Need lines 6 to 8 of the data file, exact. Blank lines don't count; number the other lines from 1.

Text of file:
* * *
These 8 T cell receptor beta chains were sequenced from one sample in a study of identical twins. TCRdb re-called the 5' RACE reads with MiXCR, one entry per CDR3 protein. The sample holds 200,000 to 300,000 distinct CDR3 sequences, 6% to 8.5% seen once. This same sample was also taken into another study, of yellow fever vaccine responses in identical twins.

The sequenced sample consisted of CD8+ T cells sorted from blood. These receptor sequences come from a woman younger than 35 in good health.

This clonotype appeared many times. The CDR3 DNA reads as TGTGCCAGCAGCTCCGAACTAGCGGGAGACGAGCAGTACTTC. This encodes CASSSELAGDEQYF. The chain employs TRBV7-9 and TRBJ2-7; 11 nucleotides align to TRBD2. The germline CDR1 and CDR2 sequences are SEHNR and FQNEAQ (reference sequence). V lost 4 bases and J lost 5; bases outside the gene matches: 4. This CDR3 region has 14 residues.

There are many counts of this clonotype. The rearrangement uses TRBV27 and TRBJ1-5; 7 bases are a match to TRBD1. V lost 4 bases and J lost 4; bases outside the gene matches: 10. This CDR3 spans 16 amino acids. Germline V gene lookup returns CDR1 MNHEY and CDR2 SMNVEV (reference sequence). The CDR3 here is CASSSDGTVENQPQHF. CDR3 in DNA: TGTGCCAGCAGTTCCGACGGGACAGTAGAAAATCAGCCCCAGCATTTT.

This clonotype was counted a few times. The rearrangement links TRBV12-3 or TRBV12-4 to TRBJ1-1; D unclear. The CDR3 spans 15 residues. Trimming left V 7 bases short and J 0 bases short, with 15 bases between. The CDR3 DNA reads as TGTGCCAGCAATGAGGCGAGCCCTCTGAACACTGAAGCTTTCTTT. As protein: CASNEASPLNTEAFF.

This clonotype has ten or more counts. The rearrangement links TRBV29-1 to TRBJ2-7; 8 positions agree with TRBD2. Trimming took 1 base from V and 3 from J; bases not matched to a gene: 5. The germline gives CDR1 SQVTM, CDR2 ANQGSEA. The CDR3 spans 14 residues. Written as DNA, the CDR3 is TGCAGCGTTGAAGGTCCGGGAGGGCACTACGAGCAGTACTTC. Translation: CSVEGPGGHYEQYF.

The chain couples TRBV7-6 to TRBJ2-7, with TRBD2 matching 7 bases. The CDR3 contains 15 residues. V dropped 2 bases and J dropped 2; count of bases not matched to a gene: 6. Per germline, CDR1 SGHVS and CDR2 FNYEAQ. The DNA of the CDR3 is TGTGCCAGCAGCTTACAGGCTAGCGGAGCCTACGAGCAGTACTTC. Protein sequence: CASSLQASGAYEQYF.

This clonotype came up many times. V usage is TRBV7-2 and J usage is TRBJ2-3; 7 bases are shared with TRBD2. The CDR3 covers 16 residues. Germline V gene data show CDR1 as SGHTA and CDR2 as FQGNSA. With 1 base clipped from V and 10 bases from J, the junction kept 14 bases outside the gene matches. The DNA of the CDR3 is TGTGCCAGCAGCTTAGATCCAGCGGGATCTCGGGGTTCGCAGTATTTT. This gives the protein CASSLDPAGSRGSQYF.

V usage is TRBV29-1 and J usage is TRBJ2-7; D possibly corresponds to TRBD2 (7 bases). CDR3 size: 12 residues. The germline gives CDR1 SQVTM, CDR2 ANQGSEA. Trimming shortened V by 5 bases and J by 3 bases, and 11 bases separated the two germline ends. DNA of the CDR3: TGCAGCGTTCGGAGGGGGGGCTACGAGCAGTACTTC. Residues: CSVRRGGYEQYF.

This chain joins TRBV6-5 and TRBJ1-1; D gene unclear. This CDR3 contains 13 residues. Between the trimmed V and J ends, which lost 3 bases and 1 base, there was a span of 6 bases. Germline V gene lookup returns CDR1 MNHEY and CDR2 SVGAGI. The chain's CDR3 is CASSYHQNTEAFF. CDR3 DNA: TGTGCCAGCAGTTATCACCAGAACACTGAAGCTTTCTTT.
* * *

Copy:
This clonotype has ten or more counts. The rearrangement links TRBV29-1 to TRBJ2-7; 8 positions agree with TRBD2. Trimming took 1 base from V and 3 from J; bases not matched to a gene: 5. The germline gives CDR1 SQVTM, CDR2 ANQGSEA. The CDR3 spans 14 residues. Written as DNA, the CDR3 is TGCAGCGTTGAAGGTCCGGGAGGGCACTACGAGCAGTACTTC. Translation: CSVEGPGGHYEQYF.

The chain couples TRBV7-6 to TRBJ2-7, with TRBD2 matching 7 bases. The CDR3 contains 15 residues. V dropped 2 bases and J dropped 2; count of bases not matched to a gene: 6. Per germline, CDR1 SGHVS and CDR2 FNYEAQ. The DNA of the CDR3 is TGTGCCAGCAGCTTACAGGCTAGCGGAGCCTACGAGCAGTACTTC. Protein sequence: CASSLQASGAYEQYF.

This clonotype came up many times. V usage is TRBV7-2 and J usage is TRBJ2-3; 7 bases are shared with TRBD2. The CDR3 covers 16 residues. Germline V gene data show CDR1 as SGHTA and CDR2 as FQGNSA. With 1 base clipped from V and 10 bases from J, the junction kept 14 bases outside the gene matches. The DNA of the CDR3 is TGTGCCAGCAGCTTAGATCCAGCGGGATCTCGGGGTTCGCAGTATTTT. This gives the protein CASSLDPAGSRGSQYF.